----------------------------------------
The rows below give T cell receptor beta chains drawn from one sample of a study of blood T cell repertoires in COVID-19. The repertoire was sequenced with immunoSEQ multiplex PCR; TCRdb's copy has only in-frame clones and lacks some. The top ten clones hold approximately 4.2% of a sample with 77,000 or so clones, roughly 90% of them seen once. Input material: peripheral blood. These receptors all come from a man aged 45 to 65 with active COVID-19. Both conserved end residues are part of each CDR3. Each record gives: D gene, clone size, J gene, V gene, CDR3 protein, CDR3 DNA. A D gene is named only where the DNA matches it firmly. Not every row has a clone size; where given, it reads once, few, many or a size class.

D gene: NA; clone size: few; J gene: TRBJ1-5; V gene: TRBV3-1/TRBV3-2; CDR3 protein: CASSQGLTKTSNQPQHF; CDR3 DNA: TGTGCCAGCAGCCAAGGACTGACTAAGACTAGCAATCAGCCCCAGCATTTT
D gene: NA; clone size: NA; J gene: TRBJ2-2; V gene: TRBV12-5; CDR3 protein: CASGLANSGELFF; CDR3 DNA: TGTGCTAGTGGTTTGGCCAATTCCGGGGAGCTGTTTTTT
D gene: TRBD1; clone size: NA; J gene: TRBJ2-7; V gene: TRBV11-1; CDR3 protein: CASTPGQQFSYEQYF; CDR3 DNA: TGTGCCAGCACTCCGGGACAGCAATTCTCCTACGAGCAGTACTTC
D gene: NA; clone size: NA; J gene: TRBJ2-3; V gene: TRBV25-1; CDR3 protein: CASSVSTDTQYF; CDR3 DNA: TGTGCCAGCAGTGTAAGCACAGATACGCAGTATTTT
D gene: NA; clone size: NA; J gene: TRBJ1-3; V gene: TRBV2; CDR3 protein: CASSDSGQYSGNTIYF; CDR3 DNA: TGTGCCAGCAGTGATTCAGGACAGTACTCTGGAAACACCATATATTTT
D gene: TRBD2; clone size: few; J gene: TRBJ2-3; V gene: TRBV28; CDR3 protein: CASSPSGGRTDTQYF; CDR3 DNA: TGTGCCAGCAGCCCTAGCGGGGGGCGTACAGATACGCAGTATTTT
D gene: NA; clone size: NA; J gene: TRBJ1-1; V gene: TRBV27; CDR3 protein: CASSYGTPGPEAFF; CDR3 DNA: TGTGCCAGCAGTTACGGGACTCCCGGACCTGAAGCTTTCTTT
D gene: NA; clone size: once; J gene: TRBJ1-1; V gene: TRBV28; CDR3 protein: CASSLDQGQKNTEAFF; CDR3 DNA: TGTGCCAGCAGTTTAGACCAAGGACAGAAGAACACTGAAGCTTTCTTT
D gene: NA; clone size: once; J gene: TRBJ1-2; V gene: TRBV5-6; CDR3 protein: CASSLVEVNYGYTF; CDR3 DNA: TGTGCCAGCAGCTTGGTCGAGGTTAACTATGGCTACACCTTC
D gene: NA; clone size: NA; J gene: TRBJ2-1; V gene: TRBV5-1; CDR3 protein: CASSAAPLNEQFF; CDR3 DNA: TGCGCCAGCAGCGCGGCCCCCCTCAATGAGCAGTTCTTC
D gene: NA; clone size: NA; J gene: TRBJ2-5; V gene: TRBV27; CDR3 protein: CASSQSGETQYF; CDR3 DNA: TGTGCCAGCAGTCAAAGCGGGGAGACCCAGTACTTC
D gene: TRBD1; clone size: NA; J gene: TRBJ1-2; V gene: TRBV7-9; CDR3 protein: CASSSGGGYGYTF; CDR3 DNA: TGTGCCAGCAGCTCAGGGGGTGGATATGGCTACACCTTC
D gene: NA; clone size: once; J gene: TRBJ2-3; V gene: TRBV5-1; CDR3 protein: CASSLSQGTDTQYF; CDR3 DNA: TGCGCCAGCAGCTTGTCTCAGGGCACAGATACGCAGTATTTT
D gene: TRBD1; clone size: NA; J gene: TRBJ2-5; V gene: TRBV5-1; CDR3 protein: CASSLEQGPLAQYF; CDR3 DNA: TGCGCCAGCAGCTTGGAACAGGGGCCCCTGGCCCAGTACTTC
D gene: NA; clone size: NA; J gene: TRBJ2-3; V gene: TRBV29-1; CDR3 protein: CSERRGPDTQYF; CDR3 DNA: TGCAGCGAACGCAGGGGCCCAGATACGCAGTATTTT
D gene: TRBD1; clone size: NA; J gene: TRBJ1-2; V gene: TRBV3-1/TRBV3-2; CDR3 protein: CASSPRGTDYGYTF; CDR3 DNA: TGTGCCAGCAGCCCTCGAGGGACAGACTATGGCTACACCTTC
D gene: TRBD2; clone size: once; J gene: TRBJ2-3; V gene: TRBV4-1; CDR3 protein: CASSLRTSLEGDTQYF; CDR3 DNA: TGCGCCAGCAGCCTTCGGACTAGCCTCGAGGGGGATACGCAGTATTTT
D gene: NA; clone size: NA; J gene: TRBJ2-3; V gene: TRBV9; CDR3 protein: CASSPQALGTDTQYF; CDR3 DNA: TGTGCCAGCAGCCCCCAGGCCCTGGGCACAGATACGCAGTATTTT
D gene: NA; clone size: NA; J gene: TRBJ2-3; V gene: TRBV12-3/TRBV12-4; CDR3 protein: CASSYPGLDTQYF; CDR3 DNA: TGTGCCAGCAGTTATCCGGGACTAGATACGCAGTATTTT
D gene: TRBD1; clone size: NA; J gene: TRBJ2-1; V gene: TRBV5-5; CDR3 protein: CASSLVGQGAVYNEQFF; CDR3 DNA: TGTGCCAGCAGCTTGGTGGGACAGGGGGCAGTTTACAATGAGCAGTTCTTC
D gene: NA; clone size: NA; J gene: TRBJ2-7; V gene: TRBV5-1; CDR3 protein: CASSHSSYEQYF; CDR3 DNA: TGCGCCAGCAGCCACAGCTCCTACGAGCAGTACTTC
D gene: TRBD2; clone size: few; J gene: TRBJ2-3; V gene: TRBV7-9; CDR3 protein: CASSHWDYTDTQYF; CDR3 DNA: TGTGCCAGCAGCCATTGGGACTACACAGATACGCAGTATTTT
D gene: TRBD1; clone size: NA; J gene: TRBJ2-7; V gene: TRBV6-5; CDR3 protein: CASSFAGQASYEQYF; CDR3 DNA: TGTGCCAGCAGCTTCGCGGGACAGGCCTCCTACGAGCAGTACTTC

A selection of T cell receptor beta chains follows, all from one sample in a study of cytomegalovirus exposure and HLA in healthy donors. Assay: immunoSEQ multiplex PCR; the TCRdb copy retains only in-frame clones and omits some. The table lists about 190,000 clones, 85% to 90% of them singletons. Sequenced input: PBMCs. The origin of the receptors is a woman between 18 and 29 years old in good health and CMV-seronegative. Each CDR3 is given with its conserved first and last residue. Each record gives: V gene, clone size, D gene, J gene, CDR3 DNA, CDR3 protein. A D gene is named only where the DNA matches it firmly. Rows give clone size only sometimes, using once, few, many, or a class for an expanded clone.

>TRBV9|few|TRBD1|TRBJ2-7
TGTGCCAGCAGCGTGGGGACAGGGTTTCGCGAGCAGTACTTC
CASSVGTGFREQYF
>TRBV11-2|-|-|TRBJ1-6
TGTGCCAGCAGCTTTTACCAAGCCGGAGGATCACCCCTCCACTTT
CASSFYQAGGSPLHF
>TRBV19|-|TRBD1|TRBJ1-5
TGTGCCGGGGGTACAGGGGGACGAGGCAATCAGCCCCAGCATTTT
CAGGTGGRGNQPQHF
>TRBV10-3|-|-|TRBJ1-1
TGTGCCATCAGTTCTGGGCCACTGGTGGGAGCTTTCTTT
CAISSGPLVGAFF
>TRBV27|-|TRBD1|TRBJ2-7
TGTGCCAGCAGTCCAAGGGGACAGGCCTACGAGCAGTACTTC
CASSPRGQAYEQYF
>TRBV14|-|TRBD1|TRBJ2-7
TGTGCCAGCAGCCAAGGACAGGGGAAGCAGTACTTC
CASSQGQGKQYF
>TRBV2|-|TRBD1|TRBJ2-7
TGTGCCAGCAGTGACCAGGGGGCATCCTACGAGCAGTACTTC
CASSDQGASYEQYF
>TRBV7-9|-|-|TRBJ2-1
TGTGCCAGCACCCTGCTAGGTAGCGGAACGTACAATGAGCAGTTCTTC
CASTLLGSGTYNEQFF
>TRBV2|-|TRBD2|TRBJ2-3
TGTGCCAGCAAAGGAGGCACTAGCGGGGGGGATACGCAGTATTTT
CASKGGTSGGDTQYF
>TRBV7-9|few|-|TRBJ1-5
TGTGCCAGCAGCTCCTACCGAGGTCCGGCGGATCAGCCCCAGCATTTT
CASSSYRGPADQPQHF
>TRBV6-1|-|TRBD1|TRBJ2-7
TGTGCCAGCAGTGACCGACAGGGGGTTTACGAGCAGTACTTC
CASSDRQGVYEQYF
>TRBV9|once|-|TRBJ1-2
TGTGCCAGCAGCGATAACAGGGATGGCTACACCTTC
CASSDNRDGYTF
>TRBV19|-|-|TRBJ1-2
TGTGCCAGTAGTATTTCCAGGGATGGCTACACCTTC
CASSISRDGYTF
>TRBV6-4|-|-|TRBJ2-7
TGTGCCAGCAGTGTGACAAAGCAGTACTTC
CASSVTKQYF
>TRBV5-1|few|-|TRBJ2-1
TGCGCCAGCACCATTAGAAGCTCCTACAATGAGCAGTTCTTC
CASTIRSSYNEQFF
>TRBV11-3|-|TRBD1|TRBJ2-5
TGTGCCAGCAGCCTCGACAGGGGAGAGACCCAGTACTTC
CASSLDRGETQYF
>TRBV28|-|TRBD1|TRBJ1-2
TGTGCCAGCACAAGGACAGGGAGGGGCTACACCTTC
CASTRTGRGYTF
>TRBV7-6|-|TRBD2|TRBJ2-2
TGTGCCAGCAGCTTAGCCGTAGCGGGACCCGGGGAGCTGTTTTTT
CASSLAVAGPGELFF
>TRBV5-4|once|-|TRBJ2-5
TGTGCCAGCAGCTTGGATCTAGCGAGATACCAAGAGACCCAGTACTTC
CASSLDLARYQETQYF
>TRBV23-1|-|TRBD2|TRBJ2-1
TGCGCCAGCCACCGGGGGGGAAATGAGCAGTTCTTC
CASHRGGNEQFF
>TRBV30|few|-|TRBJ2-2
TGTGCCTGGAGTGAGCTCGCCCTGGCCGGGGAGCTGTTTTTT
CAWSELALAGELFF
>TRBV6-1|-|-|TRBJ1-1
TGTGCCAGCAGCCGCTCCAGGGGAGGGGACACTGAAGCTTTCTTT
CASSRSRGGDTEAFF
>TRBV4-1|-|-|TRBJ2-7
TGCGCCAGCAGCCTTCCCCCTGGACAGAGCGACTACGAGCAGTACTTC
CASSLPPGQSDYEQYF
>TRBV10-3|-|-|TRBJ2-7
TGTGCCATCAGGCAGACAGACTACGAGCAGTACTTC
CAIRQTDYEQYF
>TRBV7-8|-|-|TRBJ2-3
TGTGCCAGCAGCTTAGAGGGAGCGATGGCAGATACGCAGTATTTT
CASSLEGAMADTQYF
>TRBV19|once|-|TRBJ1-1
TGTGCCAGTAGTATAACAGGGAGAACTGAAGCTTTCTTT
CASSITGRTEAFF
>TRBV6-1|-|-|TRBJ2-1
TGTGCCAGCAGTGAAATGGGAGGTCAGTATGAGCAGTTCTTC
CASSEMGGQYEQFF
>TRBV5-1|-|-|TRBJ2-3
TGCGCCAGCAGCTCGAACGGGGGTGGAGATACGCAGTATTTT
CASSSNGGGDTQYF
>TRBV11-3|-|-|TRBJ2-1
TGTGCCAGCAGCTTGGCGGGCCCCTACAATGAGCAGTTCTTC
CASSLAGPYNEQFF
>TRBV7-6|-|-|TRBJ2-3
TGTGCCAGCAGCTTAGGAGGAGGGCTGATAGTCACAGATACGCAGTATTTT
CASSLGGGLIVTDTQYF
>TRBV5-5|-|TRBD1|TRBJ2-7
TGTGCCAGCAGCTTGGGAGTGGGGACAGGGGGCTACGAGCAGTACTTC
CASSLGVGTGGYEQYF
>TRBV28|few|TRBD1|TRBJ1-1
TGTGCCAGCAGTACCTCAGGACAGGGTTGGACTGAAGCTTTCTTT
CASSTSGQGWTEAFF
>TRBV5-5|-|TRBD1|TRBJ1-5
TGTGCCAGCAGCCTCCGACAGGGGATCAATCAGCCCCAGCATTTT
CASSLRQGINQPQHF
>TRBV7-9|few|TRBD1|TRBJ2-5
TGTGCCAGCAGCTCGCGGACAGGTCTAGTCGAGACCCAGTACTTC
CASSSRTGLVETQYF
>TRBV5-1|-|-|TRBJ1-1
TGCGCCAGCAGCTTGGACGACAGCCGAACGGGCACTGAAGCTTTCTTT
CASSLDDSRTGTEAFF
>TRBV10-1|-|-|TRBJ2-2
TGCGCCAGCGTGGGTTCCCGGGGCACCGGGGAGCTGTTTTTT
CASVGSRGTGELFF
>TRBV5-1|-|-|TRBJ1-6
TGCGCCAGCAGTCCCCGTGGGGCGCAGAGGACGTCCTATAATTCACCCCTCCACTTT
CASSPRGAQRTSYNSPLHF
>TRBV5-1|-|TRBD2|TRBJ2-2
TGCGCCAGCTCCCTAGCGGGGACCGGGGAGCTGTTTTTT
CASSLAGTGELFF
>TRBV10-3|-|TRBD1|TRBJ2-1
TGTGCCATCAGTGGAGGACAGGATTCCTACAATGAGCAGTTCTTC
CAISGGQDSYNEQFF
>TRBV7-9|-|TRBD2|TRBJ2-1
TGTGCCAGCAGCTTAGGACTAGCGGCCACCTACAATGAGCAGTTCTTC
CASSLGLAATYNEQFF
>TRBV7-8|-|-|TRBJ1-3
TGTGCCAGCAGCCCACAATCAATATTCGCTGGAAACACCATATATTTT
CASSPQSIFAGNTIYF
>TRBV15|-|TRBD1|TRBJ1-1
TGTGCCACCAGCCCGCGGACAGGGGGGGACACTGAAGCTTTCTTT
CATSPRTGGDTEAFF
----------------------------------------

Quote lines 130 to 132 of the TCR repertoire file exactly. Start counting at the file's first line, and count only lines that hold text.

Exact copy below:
CASSLDDSRTGTEAFF
>TRBV10-1|-|-|TRBJ2-2
TGCGCCAGCGTGGGTTCCCGGGGCACCGGGGAGCTGTTTTTT